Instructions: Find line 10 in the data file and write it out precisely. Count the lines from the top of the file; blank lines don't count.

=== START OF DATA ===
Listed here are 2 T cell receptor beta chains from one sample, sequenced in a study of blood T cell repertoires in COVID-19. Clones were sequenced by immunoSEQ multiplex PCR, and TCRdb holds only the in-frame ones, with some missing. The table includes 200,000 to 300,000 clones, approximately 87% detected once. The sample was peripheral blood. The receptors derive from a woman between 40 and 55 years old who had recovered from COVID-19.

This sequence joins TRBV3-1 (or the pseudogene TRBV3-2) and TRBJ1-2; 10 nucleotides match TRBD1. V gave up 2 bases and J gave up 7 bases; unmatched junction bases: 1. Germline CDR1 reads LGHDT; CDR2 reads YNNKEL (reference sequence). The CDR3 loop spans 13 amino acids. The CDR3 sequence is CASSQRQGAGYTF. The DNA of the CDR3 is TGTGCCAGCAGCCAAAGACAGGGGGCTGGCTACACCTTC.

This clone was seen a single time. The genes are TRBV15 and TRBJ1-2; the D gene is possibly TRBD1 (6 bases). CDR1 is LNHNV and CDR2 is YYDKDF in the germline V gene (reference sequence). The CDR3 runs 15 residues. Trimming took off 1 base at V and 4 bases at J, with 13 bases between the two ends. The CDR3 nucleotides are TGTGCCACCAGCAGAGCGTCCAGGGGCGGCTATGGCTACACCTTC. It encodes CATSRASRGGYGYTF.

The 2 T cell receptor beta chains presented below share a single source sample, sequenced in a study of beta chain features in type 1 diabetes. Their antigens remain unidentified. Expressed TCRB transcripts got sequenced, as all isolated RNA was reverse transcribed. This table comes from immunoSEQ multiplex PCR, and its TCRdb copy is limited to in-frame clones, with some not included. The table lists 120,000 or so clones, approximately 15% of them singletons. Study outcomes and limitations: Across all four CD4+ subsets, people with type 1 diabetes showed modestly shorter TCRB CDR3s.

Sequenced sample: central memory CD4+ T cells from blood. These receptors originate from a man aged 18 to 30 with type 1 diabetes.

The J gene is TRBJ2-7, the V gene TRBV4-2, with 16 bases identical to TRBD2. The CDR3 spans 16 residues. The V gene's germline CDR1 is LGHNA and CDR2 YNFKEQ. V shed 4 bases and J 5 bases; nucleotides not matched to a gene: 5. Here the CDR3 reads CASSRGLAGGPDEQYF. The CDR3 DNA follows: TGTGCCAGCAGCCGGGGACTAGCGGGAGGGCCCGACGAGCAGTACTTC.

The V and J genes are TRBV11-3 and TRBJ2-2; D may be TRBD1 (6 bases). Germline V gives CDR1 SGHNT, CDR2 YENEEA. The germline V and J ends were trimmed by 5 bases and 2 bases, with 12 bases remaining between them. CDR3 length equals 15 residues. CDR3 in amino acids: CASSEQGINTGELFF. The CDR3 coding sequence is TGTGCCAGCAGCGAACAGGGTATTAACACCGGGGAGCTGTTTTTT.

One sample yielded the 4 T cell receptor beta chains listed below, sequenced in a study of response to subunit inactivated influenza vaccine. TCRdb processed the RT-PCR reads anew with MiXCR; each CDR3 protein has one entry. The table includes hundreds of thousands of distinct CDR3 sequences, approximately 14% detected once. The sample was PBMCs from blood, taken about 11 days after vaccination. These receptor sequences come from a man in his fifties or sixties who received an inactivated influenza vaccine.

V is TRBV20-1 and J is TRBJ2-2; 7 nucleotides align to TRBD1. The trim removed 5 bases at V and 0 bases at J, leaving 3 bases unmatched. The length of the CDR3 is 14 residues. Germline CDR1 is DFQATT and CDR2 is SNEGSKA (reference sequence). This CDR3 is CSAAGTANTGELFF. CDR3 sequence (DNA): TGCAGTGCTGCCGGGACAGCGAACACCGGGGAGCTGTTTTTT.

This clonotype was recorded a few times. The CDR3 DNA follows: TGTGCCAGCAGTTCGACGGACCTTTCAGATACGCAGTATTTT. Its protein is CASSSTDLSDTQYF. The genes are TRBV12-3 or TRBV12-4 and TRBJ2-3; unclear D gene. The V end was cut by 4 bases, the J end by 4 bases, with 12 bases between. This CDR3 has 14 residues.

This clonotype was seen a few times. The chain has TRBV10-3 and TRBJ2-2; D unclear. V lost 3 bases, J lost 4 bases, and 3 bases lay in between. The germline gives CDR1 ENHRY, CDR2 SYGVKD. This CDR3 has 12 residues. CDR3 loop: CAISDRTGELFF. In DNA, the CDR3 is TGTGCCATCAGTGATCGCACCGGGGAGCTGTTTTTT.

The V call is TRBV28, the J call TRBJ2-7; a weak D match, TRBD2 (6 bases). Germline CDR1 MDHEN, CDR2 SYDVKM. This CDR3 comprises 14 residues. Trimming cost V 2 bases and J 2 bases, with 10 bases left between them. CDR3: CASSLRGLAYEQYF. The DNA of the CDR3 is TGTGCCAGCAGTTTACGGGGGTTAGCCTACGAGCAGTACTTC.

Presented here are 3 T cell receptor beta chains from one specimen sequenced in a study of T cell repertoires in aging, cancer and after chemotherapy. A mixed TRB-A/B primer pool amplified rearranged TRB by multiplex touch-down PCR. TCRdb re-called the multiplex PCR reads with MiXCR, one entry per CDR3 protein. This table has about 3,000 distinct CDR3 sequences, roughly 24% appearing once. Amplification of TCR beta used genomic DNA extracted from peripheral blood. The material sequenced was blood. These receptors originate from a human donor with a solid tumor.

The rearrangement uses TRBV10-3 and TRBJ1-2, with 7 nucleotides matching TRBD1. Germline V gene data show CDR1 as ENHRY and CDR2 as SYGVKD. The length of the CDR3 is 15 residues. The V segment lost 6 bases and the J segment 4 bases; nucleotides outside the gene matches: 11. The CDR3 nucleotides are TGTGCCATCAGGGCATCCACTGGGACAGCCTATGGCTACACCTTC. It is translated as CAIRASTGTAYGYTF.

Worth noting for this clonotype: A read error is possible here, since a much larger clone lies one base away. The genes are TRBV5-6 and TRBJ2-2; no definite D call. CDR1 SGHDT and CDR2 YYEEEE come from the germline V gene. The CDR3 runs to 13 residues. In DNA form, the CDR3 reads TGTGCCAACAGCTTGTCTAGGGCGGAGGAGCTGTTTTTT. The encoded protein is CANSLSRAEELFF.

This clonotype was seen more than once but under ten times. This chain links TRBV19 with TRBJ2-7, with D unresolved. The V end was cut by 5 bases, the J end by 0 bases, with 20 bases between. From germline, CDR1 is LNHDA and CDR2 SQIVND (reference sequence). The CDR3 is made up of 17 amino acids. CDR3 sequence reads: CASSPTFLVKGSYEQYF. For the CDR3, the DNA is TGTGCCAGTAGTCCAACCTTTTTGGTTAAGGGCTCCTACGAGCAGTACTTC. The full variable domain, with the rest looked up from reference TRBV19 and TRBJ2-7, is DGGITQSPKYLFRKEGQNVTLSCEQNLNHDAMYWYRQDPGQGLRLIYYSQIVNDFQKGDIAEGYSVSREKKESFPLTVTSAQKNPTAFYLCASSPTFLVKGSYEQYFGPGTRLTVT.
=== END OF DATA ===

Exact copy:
This clonotype was recorded a few times. The CDR3 DNA follows: TGTGCCAGCAGTTCGACGGACCTTTCAGATACGCAGTATTTT. Its protein is CASSSTDLSDTQYF. The genes are TRBV12-3 or TRBV12-4 and TRBJ2-3; unclear D gene. The V end was cut by 4 bases, the J end by 4 bases, with 12 bases between. This CDR3 has 14 residues.